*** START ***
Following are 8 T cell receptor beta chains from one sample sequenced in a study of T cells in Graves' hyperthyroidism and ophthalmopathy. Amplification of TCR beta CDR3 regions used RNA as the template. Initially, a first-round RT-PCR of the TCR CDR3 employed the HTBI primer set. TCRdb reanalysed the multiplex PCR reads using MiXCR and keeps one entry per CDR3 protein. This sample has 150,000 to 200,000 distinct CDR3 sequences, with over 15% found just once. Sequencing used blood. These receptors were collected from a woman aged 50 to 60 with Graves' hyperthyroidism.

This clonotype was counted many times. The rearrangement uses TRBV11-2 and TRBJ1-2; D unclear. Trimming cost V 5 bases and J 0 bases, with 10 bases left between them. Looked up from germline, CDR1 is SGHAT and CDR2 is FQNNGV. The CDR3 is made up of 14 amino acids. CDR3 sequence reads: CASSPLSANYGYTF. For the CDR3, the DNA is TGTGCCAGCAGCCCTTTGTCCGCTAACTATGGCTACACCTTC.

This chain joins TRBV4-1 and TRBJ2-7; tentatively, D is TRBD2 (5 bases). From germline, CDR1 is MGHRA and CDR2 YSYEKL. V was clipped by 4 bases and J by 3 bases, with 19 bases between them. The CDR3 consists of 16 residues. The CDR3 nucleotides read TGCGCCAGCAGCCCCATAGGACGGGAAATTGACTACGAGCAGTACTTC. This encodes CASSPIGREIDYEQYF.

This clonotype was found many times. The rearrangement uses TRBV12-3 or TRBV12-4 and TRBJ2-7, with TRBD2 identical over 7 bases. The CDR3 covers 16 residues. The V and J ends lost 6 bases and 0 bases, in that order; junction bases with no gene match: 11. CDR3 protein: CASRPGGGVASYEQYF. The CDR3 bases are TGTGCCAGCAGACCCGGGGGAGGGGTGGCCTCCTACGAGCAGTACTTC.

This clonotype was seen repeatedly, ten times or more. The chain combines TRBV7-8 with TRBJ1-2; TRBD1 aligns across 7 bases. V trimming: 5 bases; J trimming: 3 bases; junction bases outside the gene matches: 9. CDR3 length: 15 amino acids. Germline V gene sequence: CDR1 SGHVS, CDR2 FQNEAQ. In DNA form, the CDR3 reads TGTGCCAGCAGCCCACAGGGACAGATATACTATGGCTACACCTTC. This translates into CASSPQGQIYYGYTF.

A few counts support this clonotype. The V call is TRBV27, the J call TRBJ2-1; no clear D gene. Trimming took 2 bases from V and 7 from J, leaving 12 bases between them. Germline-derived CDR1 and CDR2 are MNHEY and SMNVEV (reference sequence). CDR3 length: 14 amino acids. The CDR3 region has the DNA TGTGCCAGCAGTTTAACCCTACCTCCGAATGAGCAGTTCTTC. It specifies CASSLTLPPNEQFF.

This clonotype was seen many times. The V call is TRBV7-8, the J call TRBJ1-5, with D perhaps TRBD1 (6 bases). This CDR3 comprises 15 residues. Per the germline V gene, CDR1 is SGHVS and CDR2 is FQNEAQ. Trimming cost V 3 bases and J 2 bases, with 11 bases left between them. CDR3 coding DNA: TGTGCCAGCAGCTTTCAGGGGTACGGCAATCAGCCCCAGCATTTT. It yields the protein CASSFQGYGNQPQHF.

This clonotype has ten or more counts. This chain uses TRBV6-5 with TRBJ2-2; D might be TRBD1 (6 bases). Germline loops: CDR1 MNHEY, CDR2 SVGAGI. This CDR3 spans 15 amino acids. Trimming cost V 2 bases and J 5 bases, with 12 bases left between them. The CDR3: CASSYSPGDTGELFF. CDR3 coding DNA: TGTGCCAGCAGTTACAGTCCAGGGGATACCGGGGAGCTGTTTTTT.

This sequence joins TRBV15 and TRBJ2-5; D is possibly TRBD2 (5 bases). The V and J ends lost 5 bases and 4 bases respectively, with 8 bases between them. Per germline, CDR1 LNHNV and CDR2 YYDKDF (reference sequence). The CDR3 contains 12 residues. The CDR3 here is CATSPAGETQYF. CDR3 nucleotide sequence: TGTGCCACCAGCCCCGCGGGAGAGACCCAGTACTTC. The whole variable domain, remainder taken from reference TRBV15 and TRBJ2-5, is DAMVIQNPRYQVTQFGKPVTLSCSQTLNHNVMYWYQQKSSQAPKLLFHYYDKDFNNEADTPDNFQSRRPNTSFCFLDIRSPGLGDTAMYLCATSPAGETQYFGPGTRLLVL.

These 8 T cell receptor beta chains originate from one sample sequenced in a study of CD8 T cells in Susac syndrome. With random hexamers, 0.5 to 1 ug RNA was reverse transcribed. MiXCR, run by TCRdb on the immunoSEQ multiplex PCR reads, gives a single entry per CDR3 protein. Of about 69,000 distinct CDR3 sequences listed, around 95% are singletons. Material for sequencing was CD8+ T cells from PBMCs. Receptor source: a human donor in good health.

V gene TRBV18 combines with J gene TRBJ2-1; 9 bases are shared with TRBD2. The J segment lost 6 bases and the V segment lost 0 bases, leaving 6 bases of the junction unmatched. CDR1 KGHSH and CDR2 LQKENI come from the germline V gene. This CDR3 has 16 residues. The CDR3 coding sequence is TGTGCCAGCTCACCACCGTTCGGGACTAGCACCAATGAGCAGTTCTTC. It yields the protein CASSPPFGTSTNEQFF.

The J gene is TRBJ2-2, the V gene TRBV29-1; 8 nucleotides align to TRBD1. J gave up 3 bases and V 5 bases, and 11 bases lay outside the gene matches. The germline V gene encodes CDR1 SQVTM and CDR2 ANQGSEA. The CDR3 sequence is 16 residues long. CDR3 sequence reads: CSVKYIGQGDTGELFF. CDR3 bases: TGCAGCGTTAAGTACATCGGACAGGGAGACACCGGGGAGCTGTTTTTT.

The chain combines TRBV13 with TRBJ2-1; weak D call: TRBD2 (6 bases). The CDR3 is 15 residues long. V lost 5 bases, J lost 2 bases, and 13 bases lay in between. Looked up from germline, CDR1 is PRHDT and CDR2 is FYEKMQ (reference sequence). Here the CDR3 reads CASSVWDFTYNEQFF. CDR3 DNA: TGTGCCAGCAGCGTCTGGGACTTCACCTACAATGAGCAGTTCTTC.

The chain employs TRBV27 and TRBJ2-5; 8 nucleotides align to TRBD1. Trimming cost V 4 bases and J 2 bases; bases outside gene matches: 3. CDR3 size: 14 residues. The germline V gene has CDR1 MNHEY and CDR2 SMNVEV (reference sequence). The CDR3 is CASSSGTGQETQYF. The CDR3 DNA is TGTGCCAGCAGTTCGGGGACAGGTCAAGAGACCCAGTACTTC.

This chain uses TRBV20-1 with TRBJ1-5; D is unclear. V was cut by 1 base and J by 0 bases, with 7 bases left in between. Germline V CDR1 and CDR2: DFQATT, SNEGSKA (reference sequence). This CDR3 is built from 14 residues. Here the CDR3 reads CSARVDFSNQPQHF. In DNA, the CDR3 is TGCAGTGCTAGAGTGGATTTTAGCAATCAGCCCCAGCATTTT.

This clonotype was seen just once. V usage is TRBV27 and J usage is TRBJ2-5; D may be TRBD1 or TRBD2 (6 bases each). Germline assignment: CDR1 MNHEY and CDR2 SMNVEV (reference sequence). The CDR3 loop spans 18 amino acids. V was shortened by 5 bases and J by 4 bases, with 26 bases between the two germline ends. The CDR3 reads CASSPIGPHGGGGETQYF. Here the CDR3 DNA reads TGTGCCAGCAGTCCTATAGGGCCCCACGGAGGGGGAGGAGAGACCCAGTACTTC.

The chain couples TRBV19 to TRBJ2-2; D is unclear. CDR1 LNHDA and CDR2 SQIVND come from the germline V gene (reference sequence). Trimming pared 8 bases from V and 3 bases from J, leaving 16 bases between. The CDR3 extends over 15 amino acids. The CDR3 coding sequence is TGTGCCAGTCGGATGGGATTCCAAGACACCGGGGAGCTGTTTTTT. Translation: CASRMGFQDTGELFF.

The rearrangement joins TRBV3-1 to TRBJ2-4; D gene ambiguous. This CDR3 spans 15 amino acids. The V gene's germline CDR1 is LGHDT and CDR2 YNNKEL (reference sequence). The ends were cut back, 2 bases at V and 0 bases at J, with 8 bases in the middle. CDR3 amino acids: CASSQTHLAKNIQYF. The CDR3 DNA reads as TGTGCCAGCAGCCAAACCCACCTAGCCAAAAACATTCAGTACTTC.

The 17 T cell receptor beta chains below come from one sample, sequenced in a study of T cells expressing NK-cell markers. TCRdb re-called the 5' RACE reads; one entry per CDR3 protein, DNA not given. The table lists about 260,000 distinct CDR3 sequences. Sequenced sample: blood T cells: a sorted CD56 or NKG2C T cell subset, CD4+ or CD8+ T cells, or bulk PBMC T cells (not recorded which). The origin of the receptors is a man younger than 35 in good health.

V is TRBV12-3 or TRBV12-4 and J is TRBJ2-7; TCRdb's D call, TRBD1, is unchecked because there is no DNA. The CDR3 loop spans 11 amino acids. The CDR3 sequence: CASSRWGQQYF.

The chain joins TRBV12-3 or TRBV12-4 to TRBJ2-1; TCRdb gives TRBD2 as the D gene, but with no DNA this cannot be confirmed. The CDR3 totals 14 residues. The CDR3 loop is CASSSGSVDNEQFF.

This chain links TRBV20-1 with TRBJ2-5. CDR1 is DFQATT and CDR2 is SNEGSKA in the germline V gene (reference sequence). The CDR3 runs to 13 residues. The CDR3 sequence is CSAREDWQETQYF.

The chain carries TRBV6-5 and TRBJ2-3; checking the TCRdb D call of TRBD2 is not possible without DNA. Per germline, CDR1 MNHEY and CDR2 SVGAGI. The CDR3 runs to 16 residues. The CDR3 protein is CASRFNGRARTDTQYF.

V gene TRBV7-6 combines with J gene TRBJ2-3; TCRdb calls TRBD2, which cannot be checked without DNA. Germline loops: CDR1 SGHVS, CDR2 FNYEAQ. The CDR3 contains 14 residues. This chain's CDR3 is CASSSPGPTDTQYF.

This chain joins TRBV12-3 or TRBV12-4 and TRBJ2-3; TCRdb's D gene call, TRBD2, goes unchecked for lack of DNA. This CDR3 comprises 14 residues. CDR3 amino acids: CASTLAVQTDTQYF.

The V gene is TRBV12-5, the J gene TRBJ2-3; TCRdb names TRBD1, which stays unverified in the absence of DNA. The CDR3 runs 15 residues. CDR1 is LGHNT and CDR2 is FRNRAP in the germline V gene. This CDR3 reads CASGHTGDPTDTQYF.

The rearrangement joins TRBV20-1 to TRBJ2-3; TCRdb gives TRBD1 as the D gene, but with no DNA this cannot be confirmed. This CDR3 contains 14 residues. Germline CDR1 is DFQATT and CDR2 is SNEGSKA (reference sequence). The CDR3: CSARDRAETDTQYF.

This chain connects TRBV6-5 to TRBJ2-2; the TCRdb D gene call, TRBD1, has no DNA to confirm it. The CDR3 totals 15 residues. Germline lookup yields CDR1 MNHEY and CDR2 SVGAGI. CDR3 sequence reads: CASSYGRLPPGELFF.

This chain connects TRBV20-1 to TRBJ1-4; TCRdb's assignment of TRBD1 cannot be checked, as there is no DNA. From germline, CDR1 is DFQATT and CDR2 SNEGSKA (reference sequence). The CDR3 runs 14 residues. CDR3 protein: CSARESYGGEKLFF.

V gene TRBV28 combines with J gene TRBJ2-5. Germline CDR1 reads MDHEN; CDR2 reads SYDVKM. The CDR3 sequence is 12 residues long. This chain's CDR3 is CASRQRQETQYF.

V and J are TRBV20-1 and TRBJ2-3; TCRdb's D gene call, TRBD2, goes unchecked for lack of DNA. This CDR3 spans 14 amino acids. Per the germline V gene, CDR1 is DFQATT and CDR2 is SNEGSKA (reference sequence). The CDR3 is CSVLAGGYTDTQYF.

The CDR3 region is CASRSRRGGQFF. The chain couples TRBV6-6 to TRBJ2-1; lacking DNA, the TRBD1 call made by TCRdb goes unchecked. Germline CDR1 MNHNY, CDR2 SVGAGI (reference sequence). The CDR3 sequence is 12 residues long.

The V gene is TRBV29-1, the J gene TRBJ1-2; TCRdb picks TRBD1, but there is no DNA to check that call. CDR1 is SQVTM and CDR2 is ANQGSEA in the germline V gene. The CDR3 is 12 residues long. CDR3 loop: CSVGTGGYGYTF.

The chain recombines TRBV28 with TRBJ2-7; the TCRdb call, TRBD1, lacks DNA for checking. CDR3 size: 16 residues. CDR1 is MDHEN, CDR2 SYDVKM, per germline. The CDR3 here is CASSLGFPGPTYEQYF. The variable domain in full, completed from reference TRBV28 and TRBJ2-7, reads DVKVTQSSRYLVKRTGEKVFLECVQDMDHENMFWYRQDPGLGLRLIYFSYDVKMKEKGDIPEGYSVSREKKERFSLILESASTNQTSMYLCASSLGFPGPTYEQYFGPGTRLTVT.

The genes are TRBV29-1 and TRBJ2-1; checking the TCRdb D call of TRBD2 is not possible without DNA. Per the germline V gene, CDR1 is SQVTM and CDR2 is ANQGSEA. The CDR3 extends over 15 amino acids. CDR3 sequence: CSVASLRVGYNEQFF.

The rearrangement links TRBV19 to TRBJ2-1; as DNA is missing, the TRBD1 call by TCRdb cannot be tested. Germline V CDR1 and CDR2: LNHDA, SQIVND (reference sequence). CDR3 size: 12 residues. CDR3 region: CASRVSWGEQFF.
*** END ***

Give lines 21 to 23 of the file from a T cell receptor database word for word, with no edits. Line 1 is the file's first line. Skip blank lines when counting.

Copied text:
The chain joins TRBV12-3 or TRBV12-4 to TRBJ2-1; TCRdb gives TRBD2 as the D gene, but with no DNA this cannot be confirmed. The CDR3 totals 14 residues. The CDR3 loop is CASSSGSVDNEQFF.

This chain links TRBV20-1 with TRBJ2-5. CDR1 is DFQATT and CDR2 is SNEGSKA in the germline V gene (reference sequence). The CDR3 runs to 13 residues. The CDR3 sequence is CSAREDWQETQYF.

The chain carries TRBV6-5 and TRBJ2-3; checking the TCRdb D call of TRBD2 is not possible without DNA. Per germline, CDR1 MNHEY and CDR2 SVGAGI. The CDR3 runs to 16 residues. The CDR3 protein is CASRFNGRARTDTQYF.